Bribing a Child

For two weeks, we have another little 8-year old boy in the house.  Adam is my son John’s nephew, my step-grandson.  (This technically makes me a grandma, with Nephew Adam 2 days older than Uncle John.)  

Adam has no learning differences.   And, Adam loves junk food.   So I have bribed him that if Adam can teach my son John to get his you-know-what into the you-know-where, I will let Adam eat cookies all day long, for one whole day.  Adam is now fully engaged in John’s #2 toileting goals.

And I am also bribing the 2 boys each morning to get through their practice of TouchMath together.  Nothing fun is going to happen until then.  (Technically, that’s less bribery and more tough love parenting.)

I also have a pending deal with Adam involving getting John to actually chew gum.AdamJohnTouchMath

You might want to try some version of leveraged bribery.

I am using it shamelessly.




Can I Buy Some Attention, Please?

2015-07-22 17.11.36Ever wish you could just buy something, as a way out of a problem?

I wish I could buy parental attention, so that I could have a ready supply for my son, for all those moments when I just need to do something else.

John hates math, and he is really hating TouchMath every day.   Every day, I make a list like this, on old-fashioned paper (Thanks, Rosemary Slade), and just point.   Like the Ghost of Christmas Past.  And I have added, “say the words or we start over”.

I was frustrated, drowning in re-directing, my son John playing me like a harp.   Stalling.  Driving me mad.

So Mom got smart.   I started taking him with me.   Wherever I needed to go.   To the kitchen, to the bathroom, to the office.  I had already learned I couldn’t walk away (because he cheats), and I couldn’t hurry him up (because he stalls).  My attention to his TouchMath seems to be ESSENTIAL.

That is why I want to buy attention.  A big fat box of it, that I can throw at the problem and walk away.

But that isn’t how John is going to learn.  Learn TouchMath, learn ANYTHING.

So, I make my attention portable.   I keep aware of the sounds, so I know which chapter he is in by the words I hear.   My eyes may flit away temporarily as my hands do my chores.  But Mom keeps her cool—-because the stall is now John wasting his time.  NOT MINE.

The TouchMath apps follow quite well the theories of their (free) training, but there is NO substitute for paying attention and staying in the moment with his learning.

Today, finally, John took delight in marking off each chapter done, after he showed me the chapter summary screen (so watch for that).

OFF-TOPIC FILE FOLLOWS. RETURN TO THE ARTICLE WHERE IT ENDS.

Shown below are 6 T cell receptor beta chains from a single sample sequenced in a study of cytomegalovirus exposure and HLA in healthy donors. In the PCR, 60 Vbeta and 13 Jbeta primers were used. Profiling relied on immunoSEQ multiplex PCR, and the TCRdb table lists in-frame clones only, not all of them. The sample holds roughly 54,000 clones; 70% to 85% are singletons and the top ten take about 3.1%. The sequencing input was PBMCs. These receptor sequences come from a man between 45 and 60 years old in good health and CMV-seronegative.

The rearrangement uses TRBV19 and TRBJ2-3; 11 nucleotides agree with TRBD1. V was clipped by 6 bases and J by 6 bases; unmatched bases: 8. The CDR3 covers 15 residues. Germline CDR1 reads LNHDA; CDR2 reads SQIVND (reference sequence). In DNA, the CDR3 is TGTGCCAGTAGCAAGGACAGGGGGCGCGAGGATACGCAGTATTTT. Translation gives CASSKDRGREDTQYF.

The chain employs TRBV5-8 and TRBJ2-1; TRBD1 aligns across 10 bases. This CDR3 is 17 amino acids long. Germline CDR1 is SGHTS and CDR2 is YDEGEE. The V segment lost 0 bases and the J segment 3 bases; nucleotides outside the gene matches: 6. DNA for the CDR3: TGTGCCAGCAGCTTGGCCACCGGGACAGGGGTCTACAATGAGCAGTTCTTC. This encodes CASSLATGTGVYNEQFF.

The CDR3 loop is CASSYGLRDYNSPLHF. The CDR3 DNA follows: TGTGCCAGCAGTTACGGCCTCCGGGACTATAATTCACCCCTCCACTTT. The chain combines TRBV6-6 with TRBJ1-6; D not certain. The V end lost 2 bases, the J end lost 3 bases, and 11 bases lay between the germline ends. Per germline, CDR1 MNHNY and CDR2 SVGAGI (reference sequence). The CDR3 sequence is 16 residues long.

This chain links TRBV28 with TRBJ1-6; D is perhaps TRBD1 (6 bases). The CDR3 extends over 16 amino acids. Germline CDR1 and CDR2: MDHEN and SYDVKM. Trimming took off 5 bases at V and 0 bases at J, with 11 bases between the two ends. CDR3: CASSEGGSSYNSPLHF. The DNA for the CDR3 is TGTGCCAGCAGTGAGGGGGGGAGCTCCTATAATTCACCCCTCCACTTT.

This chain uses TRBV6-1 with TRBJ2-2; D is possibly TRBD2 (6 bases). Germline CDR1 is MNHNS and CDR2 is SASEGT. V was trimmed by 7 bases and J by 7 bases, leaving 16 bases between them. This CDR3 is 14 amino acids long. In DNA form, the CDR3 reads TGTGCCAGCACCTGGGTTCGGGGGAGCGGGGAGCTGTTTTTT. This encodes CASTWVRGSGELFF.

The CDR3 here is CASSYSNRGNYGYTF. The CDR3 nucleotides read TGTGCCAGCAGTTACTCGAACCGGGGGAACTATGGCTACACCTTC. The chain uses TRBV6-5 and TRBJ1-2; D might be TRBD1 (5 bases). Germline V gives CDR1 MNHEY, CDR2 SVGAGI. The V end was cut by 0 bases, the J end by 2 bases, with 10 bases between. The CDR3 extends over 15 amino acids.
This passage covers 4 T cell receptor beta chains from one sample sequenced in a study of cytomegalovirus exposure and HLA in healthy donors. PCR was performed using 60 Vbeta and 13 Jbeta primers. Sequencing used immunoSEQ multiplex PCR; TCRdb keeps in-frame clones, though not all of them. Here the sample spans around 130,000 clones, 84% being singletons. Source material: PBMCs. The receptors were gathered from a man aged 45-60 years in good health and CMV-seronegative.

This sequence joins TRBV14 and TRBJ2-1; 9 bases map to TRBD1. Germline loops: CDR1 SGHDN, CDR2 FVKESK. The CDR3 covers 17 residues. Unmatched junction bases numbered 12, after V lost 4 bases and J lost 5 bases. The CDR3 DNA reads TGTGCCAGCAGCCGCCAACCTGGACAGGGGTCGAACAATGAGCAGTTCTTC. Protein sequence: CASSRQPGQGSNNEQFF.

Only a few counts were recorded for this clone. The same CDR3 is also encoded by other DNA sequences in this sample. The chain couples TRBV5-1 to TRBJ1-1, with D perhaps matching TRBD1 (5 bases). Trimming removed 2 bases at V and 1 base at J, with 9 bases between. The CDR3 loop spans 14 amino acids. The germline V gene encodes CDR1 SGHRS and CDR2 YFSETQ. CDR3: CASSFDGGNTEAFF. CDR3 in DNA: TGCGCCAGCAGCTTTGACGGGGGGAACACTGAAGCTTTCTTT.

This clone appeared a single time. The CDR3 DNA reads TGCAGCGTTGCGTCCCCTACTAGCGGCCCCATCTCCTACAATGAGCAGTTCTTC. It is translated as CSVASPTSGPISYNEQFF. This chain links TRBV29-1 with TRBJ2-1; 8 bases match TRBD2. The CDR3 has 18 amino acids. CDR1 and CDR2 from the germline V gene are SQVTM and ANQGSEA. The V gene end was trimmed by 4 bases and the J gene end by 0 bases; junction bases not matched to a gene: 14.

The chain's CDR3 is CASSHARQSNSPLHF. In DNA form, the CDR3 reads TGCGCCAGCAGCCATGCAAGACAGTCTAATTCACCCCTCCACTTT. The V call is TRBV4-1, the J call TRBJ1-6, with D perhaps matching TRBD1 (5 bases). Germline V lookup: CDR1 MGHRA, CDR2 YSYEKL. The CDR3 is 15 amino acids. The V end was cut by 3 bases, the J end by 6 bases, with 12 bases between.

I have learned to be aware of small moments of new learning (evidence that a learning hole has been back-filled), and never interfere of that demonstration.   But, oh my, I soak up the memory and dance in my heart for every small achievement, whatever he didn’t do before, and is now doing.

So, fellow parents, take heart that your vigilance and persistence of giving attention is vital, precious, necessary, and your own unique reward.

We really can’t buy attention, right?

We can only give it.





Peace Within Your Own Skin?

Today I spent a few quiet hours with my 8-year old son in the water, marveling at how comfortable and playful he was.  His sense of peace, of pace, of not needing, brought tranquility to this churning mom-heart.  That so-busy-with-interventions heart, that is supposed to be balanced between two opposite worlds:  One half doing everything I can to help him and the other half accepting him just as he is, in the moment.John Floating

I fall short often of that second nirvana—that half of my heart at peace with him as he is in his own skin, becoming John.

He is not always this calm, quiet, full of simple joy.  Is it  because I am chasing something I shouldn’t?

How do we teach our struggling children to be at peace within themselves?  To find and hold that inner harmony, to be at equilibrium enough when that social snub comes.  To not grieve for that party invitation undelivered?  To not need, to not be needy?

Peaceful in their own skin.Slide1Heart

For John, it would, of course, start with me.

What kind of example do I provide?   What did I miss?

Sometimes I am Mary when I should be Martha.

Sometimes, the opposite.

“Don’t worry that children never listen to you; worry that they are always watching you.”
― Robert Fulghum (“Everything I Needed to Know, I Learned in Kindergarten”)

Peace be with us,




“I Think I Will Try That …..”

Says John.   And then he does.  2015-06-10 14.16.06

When he is ready.   Not when Mom nags, hovers, or cajoles him.

When he was ready to swing out, Tarzan-style, on a long rope over the deep pool at SplashTown.   Letting go.  8 times.

When he was ready to try the archery range at Scout Camp.  Or over to the basketball hoop, with no one he knew.

When he was ready to try the electric hair clippers.

When he was ready to try no more pullups at night.

When he was ready to try . . . . . oh dear angels . . . . actually pooping in the toilet? (am I dreaming?)

The magic of self-directed intrinsic motivation—when he says he wants to.

So, with your learning ones, try saying,

“Do you want to try ……?”2015-06-19 21.10.412015-06-08 17.56.01

And then we back off.  We really have no control.